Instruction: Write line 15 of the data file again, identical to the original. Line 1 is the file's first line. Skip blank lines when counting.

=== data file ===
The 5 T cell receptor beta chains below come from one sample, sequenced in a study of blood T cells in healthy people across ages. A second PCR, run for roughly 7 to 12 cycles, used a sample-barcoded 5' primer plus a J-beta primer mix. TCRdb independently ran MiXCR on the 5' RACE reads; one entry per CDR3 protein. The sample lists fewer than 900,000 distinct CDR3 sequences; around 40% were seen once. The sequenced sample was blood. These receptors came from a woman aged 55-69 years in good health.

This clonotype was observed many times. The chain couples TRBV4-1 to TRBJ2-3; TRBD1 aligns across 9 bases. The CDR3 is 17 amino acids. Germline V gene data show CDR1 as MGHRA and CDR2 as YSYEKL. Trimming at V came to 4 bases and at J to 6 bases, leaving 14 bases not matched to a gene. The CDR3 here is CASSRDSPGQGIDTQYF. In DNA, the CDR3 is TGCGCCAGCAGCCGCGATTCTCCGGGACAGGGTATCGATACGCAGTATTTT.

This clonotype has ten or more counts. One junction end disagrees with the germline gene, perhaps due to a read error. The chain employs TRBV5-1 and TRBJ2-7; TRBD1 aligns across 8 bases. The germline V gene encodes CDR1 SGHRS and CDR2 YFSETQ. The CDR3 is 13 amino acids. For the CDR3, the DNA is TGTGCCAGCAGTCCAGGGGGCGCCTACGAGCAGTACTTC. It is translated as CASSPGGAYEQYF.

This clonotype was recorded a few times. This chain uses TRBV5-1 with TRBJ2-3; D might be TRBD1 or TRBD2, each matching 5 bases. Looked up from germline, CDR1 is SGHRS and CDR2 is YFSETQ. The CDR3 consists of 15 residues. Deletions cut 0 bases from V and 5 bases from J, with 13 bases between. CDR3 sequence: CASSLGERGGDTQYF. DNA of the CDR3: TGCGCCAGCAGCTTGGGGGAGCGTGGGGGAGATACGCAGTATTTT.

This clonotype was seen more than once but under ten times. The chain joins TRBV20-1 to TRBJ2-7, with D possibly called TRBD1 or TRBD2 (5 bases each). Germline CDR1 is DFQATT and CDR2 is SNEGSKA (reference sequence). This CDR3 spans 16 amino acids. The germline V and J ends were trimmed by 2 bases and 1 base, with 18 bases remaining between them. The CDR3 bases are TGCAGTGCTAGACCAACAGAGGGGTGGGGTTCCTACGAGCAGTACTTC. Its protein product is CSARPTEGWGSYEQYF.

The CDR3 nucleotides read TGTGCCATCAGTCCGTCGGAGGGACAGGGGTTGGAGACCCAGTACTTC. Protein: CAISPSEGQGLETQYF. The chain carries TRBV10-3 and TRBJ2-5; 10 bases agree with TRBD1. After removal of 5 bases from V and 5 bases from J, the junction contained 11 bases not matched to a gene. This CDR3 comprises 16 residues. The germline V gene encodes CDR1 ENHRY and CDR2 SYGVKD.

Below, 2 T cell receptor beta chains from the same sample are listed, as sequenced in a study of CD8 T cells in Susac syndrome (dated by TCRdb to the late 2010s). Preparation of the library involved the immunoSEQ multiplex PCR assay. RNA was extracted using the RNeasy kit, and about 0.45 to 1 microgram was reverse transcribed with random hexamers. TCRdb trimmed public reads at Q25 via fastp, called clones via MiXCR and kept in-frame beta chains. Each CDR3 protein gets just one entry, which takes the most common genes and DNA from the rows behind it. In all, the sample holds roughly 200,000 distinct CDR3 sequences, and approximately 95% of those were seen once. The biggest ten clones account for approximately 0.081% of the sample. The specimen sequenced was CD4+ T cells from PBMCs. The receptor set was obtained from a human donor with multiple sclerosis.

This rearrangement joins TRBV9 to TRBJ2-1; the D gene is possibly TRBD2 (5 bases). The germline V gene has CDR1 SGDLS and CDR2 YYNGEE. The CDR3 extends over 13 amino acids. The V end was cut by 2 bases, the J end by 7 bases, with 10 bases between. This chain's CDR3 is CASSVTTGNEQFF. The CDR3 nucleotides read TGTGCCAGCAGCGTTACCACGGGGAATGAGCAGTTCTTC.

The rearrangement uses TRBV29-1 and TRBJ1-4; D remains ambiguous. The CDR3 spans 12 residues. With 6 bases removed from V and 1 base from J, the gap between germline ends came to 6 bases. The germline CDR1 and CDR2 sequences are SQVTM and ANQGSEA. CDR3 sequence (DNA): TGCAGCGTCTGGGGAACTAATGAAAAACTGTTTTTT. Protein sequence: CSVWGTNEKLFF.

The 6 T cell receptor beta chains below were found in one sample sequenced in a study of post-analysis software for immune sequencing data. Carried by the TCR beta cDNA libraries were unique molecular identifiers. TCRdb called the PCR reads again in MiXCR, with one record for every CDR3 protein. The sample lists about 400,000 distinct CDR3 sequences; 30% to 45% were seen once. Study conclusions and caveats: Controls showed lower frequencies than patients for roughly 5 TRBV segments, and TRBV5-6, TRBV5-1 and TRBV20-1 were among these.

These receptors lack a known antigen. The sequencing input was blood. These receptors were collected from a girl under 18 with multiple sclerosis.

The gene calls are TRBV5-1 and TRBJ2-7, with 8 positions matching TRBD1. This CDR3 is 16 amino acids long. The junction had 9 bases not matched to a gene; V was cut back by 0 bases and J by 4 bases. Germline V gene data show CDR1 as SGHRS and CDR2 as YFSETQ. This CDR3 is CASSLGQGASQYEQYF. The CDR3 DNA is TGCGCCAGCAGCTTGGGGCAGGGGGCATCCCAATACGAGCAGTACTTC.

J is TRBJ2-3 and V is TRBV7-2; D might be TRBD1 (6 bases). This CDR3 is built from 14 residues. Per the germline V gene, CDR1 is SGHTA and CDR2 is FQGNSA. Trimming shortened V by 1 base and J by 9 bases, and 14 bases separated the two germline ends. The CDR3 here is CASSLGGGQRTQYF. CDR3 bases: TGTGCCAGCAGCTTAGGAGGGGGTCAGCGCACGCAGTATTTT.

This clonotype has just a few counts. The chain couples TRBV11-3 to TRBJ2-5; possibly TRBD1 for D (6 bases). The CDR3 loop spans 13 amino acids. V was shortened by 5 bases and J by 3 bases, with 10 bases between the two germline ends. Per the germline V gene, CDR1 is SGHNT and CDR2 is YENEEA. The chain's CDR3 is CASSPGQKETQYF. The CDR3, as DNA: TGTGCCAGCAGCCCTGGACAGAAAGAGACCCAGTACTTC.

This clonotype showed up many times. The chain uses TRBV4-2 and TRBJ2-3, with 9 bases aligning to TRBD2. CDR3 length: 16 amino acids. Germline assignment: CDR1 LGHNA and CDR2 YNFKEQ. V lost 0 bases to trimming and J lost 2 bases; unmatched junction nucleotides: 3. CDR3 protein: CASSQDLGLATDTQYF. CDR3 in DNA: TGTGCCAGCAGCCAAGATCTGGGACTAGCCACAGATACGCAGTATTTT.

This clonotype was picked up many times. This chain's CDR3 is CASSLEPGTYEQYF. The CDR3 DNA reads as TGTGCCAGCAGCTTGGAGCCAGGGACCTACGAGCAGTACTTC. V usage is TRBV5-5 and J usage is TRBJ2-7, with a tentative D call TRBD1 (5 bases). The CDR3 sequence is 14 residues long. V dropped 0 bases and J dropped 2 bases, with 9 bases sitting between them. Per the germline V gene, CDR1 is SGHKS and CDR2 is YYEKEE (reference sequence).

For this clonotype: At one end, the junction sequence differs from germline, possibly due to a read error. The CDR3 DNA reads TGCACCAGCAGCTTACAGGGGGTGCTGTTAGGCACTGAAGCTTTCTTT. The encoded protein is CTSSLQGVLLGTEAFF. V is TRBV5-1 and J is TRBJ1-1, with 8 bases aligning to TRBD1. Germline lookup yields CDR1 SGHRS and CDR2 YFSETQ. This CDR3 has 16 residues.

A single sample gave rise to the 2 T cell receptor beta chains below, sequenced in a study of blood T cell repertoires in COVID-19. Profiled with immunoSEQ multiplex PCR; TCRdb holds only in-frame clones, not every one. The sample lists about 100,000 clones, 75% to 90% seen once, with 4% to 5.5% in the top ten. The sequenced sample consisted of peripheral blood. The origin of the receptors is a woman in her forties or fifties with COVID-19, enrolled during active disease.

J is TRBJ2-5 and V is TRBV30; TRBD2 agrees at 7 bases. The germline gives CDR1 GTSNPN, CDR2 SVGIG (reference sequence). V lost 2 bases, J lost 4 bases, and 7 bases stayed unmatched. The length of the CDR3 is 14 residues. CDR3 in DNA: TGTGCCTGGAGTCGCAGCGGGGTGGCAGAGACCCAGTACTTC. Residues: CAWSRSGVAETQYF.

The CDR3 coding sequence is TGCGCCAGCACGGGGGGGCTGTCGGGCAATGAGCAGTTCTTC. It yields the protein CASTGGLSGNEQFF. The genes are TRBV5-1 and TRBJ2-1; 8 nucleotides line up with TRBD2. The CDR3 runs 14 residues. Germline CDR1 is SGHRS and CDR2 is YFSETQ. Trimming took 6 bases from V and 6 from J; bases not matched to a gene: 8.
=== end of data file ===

This clonotype showed up many times. The chain uses TRBV4-2 and TRBJ2-3, with 9 bases aligning to TRBD2. CDR3 length: 16 amino acids. Germline assignment: CDR1 LGHNA and CDR2 YNFKEQ. V lost 0 bases to trimming and J lost 2 bases; unmatched junction nucleotides: 3. CDR3 protein: CASSQDLGLATDTQYF. CDR3 in DNA: TGTGCCAGCAGCCAAGATCTGGGACTAGCCACAGATACGCAGTATTTT.